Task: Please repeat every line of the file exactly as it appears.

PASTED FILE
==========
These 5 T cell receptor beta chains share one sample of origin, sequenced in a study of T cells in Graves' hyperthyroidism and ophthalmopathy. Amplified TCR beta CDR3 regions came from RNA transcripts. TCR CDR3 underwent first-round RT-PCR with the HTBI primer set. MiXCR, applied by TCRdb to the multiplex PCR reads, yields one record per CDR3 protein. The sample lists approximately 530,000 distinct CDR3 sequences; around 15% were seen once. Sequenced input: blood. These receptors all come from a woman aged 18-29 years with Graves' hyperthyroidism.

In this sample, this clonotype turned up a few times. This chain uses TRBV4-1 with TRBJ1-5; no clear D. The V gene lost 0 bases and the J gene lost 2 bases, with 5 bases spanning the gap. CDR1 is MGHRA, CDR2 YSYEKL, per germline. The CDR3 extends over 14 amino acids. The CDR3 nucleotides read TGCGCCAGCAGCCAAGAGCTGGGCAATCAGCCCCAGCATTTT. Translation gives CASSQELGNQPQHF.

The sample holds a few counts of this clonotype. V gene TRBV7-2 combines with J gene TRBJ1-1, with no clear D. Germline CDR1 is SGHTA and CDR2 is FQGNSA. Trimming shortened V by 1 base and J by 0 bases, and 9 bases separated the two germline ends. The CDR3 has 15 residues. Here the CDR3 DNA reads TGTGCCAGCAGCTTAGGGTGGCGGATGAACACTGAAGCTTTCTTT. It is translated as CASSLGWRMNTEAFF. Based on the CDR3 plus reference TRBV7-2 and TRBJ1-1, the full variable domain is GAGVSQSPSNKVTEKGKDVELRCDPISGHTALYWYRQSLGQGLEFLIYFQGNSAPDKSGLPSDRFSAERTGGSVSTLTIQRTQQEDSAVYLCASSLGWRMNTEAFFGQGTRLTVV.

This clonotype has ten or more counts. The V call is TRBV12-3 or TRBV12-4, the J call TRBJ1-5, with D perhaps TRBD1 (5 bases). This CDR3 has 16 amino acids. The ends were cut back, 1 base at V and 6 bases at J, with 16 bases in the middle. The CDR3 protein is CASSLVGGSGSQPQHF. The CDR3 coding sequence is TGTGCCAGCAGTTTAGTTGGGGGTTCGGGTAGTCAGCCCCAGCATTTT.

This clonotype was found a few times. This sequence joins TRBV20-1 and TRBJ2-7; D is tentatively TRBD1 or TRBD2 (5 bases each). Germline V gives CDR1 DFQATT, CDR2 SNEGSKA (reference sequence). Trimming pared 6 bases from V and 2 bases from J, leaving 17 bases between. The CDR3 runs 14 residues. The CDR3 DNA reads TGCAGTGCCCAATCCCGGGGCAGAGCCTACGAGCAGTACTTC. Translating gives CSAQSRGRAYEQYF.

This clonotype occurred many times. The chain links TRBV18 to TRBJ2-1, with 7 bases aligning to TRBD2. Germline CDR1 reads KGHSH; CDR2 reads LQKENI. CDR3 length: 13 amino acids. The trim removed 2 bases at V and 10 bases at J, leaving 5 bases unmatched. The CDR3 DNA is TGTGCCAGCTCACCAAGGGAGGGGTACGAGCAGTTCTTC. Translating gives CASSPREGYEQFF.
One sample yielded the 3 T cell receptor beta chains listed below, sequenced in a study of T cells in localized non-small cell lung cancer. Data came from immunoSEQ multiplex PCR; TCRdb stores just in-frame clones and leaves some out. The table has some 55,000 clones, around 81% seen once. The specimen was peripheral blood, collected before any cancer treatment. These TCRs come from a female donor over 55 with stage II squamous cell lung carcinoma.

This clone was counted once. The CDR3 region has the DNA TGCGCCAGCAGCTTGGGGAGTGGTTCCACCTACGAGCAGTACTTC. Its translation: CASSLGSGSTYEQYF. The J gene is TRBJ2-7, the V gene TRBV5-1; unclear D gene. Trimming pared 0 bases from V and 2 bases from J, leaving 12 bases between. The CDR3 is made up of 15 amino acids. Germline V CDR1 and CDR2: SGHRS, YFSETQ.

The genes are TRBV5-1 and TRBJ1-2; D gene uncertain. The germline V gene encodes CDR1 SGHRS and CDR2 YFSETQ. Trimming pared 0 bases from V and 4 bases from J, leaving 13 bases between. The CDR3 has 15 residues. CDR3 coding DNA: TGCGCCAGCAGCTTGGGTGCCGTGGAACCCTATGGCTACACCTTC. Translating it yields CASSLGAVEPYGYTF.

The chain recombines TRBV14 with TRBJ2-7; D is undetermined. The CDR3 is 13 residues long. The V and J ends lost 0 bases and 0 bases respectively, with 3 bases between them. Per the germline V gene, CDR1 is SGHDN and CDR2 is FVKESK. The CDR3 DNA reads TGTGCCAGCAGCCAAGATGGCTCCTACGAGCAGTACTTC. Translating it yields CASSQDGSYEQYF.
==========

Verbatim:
These 5 T cell receptor beta chains share one sample of origin, sequenced in a study of T cells in Graves' hyperthyroidism and ophthalmopathy. Amplified TCR beta CDR3 regions came from RNA transcripts. TCR CDR3 underwent first-round RT-PCR with the HTBI primer set. MiXCR, applied by TCRdb to the multiplex PCR reads, yields one record per CDR3 protein. The sample lists approximately 530,000 distinct CDR3 sequences; around 15% were seen once. Sequenced input: blood. These receptors all come from a woman aged 18-29 years with Graves' hyperthyroidism.

In this sample, this clonotype turned up a few times. This chain uses TRBV4-1 with TRBJ1-5; no clear D. The V gene lost 0 bases and the J gene lost 2 bases, with 5 bases spanning the gap. CDR1 is MGHRA, CDR2 YSYEKL, per germline. The CDR3 extends over 14 amino acids. The CDR3 nucleotides read TGCGCCAGCAGCCAAGAGCTGGGCAATCAGCCCCAGCATTTT. Translation gives CASSQELGNQPQHF.

The sample holds a few counts of this clonotype. V gene TRBV7-2 combines with J gene TRBJ1-1, with no clear D. Germline CDR1 is SGHTA and CDR2 is FQGNSA. Trimming shortened V by 1 base and J by 0 bases, and 9 bases separated the two germline ends. The CDR3 has 15 residues. Here the CDR3 DNA reads TGTGCCAGCAGCTTAGGGTGGCGGATGAACACTGAAGCTTTCTTT. It is translated as CASSLGWRMNTEAFF. Based on the CDR3 plus reference TRBV7-2 and TRBJ1-1, the full variable domain is GAGVSQSPSNKVTEKGKDVELRCDPISGHTALYWYRQSLGQGLEFLIYFQGNSAPDKSGLPSDRFSAERTGGSVSTLTIQRTQQEDSAVYLCASSLGWRMNTEAFFGQGTRLTVV.

This clonotype has ten or more counts. The V call is TRBV12-3 or TRBV12-4, the J call TRBJ1-5, with D perhaps TRBD1 (5 bases). This CDR3 has 16 amino acids. The ends were cut back, 1 base at V and 6 bases at J, with 16 bases in the middle. The CDR3 protein is CASSLVGGSGSQPQHF. The CDR3 coding sequence is TGTGCCAGCAGTTTAGTTGGGGGTTCGGGTAGTCAGCCCCAGCATTTT.

This clonotype was found a few times. This sequence joins TRBV20-1 and TRBJ2-7; D is tentatively TRBD1 or TRBD2 (5 bases each). Germline V gives CDR1 DFQATT, CDR2 SNEGSKA (reference sequence). Trimming pared 6 bases from V and 2 bases from J, leaving 17 bases between. The CDR3 runs 14 residues. The CDR3 DNA reads TGCAGTGCCCAATCCCGGGGCAGAGCCTACGAGCAGTACTTC. Translating gives CSAQSRGRAYEQYF.

This clonotype occurred many times. The chain links TRBV18 to TRBJ2-1, with 7 bases aligning to TRBD2. Germline CDR1 reads KGHSH; CDR2 reads LQKENI. CDR3 length: 13 amino acids. The trim removed 2 bases at V and 10 bases at J, leaving 5 bases unmatched. The CDR3 DNA is TGTGCCAGCTCACCAAGGGAGGGGTACGAGCAGTTCTTC. Translating gives CASSPREGYEQFF.
One sample yielded the 3 T cell receptor beta chains listed below, sequenced in a study of T cells in localized non-small cell lung cancer. Data came from immunoSEQ multiplex PCR; TCRdb stores just in-frame clones and leaves some out. The table has some 55,000 clones, around 81% seen once. The specimen was peripheral blood, collected before any cancer treatment. These TCRs come from a female donor over 55 with stage II squamous cell lung carcinoma.

This clone was counted once. The CDR3 region has the DNA TGCGCCAGCAGCTTGGGGAGTGGTTCCACCTACGAGCAGTACTTC. Its translation: CASSLGSGSTYEQYF. The J gene is TRBJ2-7, the V gene TRBV5-1; unclear D gene. Trimming pared 0 bases from V and 2 bases from J, leaving 12 bases between. The CDR3 is made up of 15 amino acids. Germline V CDR1 and CDR2: SGHRS, YFSETQ.

The genes are TRBV5-1 and TRBJ1-2; D gene uncertain. The germline V gene encodes CDR1 SGHRS and CDR2 YFSETQ. Trimming pared 0 bases from V and 4 bases from J, leaving 13 bases between. The CDR3 has 15 residues. CDR3 coding DNA: TGCGCCAGCAGCTTGGGTGCCGTGGAACCCTATGGCTACACCTTC. Translating it yields CASSLGAVEPYGYTF.

The chain recombines TRBV14 with TRBJ2-7; D is undetermined. The CDR3 is 13 residues long. The V and J ends lost 0 bases and 0 bases respectively, with 3 bases between them. Per the germline V gene, CDR1 is SGHDN and CDR2 is FVKESK. The CDR3 DNA reads TGTGCCAGCAGCCAAGATGGCTCCTACGAGCAGTACTTC. Translating it yields CASSQDGSYEQYF.